Roof Trusses

In this section you will find information pertaining to roof trusses. Click the arrows on the bottom of each page to move on to the next page.
     
 

Page Links for Roof Section

 

Terms 1

Terms 2

Terms 3

Truss Webbing

Truss Types 1

Truss Types 2

     
 

Truss Terms

 

Bottom Chord - The main member of a truss running along its lower side between supports and usually carrying combined tension and bending.

Cantilever - The condition where both top and bottom chords extend beyond a support with no bearing at the extended point.

Chase Opening - Also called "duct opening", is a square or rectangular shape, free of diagonal web, usually positioned at or near the center of a flat truss.

Clear Span - Horizontal measurement between the inside faces of two bearings or supports.

Heel - The point on a truss at which the top and bottom chords intersect, usually occuring at support.

Level Return - A horizontal member of the truss running from the end of the overhang back to the outside of the wall to form a soffit.

Nominal Span - Horizontal distance between outside edges of supports.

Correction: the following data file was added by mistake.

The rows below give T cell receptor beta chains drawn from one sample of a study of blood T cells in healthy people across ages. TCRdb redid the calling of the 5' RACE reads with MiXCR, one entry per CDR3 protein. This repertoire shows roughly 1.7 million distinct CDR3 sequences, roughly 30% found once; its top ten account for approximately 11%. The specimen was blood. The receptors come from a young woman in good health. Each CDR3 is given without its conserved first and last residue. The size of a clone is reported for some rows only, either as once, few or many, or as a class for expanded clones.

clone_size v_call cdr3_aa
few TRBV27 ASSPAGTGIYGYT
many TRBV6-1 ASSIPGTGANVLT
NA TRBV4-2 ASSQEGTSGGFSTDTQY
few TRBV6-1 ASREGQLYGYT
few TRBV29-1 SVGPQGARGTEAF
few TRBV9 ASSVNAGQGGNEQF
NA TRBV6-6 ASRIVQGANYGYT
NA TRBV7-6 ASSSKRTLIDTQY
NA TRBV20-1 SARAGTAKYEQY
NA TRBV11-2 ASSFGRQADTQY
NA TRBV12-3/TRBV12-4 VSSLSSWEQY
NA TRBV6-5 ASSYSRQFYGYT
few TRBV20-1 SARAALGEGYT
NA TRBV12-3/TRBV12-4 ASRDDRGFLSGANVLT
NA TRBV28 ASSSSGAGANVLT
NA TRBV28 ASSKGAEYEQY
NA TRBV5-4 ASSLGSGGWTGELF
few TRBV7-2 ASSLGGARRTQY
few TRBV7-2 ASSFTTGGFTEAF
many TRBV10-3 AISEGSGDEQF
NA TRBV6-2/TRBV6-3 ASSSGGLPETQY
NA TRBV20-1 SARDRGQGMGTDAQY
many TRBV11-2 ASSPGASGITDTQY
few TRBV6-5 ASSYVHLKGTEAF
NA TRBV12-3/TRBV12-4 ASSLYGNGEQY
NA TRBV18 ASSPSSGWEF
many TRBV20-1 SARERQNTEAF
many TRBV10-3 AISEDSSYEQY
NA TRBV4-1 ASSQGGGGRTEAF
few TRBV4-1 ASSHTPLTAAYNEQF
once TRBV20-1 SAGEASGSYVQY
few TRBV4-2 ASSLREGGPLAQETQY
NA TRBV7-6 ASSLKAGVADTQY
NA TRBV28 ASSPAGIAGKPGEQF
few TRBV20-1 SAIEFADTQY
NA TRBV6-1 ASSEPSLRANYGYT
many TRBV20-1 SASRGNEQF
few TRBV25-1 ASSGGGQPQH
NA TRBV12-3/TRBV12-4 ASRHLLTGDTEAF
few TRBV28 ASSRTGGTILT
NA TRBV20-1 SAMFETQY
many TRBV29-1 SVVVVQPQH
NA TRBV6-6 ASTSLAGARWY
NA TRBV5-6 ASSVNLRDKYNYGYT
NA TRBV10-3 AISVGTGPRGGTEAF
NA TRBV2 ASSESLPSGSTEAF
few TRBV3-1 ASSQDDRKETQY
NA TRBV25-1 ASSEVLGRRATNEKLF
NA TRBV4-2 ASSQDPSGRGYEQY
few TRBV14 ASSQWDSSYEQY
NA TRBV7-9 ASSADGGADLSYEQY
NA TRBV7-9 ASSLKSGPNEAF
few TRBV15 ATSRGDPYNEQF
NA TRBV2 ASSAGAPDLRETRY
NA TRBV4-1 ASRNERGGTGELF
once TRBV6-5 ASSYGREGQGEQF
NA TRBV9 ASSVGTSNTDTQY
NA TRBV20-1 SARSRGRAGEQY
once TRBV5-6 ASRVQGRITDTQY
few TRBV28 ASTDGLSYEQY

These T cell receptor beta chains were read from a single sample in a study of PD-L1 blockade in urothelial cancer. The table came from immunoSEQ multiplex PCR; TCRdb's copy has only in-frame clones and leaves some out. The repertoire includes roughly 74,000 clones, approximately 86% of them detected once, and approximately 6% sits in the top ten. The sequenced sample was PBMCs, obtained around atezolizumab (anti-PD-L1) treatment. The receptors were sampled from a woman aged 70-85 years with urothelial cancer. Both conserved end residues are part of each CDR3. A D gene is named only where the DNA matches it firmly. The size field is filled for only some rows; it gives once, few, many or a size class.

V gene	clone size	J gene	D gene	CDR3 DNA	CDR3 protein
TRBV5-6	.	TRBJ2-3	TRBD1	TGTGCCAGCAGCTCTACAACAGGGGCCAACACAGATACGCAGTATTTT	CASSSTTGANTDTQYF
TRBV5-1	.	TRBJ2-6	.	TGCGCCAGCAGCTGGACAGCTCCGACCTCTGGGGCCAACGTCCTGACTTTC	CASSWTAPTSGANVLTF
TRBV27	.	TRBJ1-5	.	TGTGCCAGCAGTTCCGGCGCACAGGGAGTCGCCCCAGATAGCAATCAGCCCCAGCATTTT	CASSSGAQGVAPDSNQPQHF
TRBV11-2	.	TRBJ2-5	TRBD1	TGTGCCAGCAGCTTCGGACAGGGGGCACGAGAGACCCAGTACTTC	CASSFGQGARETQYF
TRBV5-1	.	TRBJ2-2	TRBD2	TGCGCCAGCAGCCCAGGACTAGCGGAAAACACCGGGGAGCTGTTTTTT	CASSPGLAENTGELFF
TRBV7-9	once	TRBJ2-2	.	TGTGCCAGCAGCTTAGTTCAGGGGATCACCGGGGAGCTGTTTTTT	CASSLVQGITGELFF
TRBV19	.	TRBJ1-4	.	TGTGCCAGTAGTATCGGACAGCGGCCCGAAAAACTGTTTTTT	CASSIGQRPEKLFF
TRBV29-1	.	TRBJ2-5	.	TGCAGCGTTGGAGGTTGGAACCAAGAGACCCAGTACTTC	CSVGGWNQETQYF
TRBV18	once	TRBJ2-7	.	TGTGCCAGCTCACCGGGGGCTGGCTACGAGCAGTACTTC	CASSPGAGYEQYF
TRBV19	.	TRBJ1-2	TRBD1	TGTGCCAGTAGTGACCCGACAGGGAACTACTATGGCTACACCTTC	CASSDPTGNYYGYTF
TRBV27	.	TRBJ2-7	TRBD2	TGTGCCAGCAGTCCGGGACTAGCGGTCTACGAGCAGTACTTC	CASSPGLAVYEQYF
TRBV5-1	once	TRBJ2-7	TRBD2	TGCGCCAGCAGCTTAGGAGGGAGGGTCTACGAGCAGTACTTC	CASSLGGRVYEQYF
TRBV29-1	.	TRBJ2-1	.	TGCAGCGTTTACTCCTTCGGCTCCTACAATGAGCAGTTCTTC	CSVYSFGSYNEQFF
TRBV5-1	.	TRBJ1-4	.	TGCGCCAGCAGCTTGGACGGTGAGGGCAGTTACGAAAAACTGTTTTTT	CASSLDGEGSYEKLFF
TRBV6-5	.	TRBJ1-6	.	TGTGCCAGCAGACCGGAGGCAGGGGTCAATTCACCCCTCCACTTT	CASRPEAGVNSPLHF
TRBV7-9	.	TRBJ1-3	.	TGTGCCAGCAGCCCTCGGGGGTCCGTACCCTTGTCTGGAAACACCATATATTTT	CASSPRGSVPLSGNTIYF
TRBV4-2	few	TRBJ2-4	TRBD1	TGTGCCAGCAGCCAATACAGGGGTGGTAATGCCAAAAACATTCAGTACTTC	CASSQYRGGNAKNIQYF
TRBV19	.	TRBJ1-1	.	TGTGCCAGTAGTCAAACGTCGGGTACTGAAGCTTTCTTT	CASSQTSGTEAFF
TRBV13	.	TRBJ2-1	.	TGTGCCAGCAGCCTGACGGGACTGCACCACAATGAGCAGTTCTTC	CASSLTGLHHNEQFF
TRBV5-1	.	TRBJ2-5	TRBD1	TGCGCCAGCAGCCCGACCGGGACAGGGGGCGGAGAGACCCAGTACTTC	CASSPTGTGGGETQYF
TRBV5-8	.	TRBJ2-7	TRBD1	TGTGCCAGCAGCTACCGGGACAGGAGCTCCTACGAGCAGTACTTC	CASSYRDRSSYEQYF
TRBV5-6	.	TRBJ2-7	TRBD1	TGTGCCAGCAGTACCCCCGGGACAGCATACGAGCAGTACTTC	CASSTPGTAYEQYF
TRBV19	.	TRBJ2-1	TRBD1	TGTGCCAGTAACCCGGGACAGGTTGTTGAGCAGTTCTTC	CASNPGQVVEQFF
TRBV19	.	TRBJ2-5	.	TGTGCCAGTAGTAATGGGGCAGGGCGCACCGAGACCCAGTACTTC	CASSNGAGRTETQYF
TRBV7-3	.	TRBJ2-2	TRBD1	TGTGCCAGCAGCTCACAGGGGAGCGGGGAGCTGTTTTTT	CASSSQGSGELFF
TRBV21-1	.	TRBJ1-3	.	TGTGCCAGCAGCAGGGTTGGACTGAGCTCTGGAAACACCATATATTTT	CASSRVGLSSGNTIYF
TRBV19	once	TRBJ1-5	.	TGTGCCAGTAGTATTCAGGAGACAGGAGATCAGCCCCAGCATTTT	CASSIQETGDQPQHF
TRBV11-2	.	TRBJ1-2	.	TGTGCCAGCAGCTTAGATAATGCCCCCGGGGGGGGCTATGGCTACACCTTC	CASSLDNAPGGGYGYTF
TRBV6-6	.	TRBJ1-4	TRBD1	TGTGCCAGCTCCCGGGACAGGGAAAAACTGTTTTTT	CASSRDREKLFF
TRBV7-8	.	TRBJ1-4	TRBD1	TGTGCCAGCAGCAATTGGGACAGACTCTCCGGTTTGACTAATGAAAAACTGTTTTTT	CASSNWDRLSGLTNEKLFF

Overhang - The extension of a top chord or bottom chord of a truss beyond a support.

Overall Truss Length - The horizontal length of a truss including the cantilever, but not the overhang.

 

Panel Point - A point at which one or more web members intersect the top or bottom chord.

1/3 Point - The bottom chord panel point on a Fink truss where webs connect to the bottom chord.

1/4 Point - The panel point on a Fink truss where the webs connect to the top chord, and on a Howe truss, where the webs connect to the top or bottom chords.

Panel Length - The centerline distance measured horizontally between two panel points.

Peak - The point on a truss where the sloping chords meet.

Pitch - The inches, or fraction thereof, of vertical rise in 12 inches of horizontal run for inclined members. Usually expressed as 4/12, 8/12, etc...

Purlin - Horizontal member placed between two main load carrying structural members. They can be used as spacers carrying decking or roofing materials and providing some lateral support for the main members.

Slope - See pitch.

Top Chord - Main members of a truss running along it's upperside supporting the decking and usually carrying combined compression and bending.

Webs - Members that connect top and bottom chords together forming triangular openings to give truss action and usually carrying compression and tension forces.

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